Friday, December 16, 2016

A CIA Critic in the White House?

Trump NSC appointee Michael Flynn is a critic of the CIA, and of the Osama bin Laden killing. And that makes sense to me . . . .

I read the other day that Donald Trump's choice for national security advisor, Michael Flynn, is highly critical of the CIA, and of the way the Obama administration trampled the law. In fact, it got my attention because he expressed almost exactly the same opinions that I have expressed in this blog.


Michael Flynn, Trump's national security advisor pick (Source: NBC)


It caused me some cognitive dissonance because just a few weeks ago I wrote a piece expressing my deep opposition to Flynn's statements about Islam. (REFLECTION: When people say "the Muslim faith itself is the source of the problem")

And yet here we have Flynn tearing into the CIA:

“They’ve lost sight of who they actually work for,” Mr. Flynn said in an interview with The New York Times in October 2015. “They work for the American people. They don’t work for the president of the United States.” He added, speaking of the agency’s leadership: “Frankly, it’s become a very political organization.”

(Scarry: Here's an idea: SHUT IT DOWN! (Reading the Report on CIA Torture))

Flynn zeroing in on the Osama bin Laden killing:

In killing Bin Laden, he said, “we created a new version of Allah.”

(Scarry: Why Have We Built A Monument To Bin Laden?)

Flynn on the benefit of applying the law:

“What we should have done is shown him to be a decrepit old guy, put him in a freaking cage, in a cell, and put him on trial,” Mr. Flynn added. “Make it a big messy trial, make it global.”

(Scarry: TRIAL OF THE CENTURY: United States v. Bin Laden )

The lesson for me is: in the Age of Trump, we'll have to learn to work with people who speak their minds, and deal with their opinions one by one. We may actually find points of agreement. And opportunity.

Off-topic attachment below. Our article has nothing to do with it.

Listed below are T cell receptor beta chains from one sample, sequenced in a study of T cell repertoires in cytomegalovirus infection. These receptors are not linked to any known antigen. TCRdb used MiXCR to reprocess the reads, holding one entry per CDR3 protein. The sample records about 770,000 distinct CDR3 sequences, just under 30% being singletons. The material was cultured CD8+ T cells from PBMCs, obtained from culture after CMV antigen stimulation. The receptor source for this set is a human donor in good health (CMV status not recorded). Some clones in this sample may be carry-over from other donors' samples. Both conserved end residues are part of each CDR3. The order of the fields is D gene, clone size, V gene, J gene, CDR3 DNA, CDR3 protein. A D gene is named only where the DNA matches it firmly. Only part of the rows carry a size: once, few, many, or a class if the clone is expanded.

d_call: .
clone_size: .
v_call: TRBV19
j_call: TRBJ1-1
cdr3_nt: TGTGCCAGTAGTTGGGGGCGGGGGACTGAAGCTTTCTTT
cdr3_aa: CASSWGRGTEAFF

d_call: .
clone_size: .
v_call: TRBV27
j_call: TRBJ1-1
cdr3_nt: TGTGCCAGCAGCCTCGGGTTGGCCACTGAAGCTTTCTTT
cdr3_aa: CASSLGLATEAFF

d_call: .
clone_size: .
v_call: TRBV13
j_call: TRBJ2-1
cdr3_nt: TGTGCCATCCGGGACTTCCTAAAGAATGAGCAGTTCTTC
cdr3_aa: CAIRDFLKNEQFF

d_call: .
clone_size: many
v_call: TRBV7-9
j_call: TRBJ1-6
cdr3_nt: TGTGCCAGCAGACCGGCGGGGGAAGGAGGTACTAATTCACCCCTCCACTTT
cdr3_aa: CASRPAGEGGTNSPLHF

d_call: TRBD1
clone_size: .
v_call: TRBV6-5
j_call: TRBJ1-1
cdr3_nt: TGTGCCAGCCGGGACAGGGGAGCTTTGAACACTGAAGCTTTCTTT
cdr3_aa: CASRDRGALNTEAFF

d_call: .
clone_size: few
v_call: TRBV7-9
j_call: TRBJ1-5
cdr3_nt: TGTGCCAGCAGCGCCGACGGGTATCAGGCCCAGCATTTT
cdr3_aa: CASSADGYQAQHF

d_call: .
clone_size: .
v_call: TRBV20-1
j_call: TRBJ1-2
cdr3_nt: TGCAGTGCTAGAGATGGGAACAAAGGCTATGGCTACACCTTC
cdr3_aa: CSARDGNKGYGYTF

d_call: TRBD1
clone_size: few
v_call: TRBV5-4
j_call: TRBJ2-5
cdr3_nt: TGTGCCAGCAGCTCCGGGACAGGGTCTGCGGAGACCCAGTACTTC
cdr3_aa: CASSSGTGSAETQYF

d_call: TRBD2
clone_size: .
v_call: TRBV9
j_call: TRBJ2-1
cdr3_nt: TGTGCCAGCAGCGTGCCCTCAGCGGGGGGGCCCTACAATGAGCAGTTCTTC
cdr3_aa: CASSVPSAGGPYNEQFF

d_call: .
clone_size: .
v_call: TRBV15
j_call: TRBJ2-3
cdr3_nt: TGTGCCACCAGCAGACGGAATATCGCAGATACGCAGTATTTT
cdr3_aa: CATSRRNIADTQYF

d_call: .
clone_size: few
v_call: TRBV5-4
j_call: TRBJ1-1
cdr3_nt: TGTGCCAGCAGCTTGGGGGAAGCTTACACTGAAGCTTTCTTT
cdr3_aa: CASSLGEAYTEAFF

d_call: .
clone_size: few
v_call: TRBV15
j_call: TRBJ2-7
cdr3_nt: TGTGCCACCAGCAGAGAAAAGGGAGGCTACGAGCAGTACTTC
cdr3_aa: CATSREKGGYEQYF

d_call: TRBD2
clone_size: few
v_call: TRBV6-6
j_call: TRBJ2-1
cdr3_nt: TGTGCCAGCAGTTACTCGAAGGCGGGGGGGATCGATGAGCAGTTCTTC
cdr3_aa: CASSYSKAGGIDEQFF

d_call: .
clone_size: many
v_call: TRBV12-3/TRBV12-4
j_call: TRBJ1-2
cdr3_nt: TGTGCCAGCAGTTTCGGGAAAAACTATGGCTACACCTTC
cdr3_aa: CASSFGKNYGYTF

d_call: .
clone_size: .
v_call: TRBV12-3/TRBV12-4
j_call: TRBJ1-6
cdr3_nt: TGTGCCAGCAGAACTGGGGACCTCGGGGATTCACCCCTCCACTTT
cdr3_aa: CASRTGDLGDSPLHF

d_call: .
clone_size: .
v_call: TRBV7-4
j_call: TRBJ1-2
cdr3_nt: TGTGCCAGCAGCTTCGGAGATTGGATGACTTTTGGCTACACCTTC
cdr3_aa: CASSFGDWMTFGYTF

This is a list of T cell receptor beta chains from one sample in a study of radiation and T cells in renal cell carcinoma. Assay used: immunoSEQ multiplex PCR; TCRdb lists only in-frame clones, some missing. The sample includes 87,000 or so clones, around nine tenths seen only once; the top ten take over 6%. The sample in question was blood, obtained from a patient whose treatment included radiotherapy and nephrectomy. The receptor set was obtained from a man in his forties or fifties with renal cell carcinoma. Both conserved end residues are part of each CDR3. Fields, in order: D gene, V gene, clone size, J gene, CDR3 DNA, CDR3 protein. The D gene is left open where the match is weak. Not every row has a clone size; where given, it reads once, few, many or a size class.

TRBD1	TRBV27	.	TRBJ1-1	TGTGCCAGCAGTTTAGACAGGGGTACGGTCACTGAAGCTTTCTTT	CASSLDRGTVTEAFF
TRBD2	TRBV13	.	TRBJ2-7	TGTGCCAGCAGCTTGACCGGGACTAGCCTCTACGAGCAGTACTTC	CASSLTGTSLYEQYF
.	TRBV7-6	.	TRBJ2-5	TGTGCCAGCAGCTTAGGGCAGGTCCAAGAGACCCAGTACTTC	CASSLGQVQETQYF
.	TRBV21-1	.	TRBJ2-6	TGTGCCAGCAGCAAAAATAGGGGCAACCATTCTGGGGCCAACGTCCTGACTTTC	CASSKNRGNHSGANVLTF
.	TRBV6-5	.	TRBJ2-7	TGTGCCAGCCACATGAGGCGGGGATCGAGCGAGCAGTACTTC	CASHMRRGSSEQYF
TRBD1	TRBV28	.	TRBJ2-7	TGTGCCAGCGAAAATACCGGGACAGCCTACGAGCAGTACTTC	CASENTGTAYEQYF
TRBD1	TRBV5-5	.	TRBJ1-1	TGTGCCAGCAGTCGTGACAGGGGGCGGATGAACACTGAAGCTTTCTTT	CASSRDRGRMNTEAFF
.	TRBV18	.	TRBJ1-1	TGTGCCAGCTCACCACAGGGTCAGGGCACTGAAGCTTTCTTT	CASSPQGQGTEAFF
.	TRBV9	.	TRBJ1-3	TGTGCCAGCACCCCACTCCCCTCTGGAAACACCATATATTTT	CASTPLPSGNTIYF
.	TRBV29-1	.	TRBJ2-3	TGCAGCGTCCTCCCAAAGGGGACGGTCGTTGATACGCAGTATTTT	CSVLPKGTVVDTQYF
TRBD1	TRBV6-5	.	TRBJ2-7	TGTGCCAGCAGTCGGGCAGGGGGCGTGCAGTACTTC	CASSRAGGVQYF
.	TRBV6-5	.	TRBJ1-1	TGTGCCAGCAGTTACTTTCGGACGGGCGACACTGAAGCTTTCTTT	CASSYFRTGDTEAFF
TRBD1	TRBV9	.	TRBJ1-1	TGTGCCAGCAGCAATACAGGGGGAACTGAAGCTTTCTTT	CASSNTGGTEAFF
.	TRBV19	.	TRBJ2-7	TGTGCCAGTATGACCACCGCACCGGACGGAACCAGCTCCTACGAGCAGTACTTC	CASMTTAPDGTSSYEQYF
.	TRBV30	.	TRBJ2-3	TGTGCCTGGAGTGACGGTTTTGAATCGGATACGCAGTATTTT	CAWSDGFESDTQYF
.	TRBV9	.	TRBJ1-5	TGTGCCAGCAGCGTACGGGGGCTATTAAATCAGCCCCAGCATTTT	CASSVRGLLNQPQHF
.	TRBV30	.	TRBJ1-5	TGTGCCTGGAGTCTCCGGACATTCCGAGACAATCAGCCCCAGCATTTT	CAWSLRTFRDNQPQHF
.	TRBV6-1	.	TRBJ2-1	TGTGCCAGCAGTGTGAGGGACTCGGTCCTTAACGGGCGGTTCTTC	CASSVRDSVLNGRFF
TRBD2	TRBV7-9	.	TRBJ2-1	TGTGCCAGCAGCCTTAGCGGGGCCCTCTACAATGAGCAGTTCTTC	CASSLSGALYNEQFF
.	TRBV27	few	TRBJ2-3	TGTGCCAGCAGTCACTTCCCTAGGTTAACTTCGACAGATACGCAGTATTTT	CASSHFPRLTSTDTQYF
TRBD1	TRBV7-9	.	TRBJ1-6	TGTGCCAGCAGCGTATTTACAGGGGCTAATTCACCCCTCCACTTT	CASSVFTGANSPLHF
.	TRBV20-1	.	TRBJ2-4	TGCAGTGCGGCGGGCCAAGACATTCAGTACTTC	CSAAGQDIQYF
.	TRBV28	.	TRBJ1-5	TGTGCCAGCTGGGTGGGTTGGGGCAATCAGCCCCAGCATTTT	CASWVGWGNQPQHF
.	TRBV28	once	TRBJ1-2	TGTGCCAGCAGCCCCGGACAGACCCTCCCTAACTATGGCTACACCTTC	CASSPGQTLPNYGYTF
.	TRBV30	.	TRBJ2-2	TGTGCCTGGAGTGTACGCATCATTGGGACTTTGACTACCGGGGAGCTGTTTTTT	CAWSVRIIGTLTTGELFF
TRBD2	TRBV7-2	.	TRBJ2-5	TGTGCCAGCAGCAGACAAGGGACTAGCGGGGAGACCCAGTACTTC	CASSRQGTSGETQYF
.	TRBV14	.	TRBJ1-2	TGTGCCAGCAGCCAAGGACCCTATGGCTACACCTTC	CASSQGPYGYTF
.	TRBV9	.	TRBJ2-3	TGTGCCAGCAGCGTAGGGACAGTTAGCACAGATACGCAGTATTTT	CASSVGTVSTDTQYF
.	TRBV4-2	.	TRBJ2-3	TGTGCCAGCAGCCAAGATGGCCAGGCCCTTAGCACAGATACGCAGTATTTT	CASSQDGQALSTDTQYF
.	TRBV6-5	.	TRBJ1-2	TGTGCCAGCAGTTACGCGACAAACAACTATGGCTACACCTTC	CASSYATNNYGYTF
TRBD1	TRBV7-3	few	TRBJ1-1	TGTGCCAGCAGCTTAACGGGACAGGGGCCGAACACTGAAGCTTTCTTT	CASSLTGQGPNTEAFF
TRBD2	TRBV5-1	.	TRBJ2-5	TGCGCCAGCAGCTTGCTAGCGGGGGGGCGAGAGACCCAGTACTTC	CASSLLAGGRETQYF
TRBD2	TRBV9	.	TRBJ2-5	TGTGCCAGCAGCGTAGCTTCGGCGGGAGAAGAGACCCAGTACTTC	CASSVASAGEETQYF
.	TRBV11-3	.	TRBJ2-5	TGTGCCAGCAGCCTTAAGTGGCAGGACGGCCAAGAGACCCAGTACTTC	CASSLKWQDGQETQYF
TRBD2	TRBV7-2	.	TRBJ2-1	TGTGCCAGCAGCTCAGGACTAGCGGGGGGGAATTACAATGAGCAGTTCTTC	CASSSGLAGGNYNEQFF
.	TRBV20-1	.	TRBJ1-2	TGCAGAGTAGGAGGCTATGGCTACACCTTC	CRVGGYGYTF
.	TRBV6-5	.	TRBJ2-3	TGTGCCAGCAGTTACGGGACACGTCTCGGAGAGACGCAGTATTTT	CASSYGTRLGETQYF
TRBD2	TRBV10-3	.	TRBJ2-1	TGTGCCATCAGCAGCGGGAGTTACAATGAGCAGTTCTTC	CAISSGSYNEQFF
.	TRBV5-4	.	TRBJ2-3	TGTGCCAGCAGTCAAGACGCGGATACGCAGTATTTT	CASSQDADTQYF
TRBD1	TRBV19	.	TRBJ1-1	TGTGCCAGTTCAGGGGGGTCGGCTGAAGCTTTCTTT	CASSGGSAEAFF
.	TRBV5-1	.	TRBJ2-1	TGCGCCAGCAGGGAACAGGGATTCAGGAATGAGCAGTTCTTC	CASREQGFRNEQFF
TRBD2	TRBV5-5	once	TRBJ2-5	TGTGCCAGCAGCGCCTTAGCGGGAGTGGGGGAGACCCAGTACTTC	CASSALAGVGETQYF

Related posts

In the film "The Response," as military judges are debating the fate of a detainee at Guantanamo, one of them says, "Okay, if 9/11 is the measuring stick, are we a great nation because of the blow we took? Or because how we, as a country, respond to that blow? The response matters. Our response defines us . . . . "

(See Why Have We Built A Monument To Bin Laden?)


The U.S. government and its military talk constantly about the new world of "asymmetric warfare" -- which basically boils down to how "unfair" it seems to them that individuals can wield any meaningful amount of power, given how minuscule their numbers or the firepower available to them. But what what we should spend much more time focusing on is "asymmetric policing" -- i.e. the overwhelming power that the U.S. state wields in every encounter with individuals.

(See Too Much State Power? (Asymmetric Warfare and Asymmetric Policing))








The story of the past decade-plus has been the story of the assertion by some that the conception of law that our society has is not sufficient. Simply put, there are those who say that there is a third, "in-between" category of behavior -- and legal status -- that is not civilian (subject to criminal law) and not military (subject to military law and the laws of war). And since there are no rules about how to deal with that third category . . . .

(See Using the Good, Old Criminal Justice System: Worth a Try?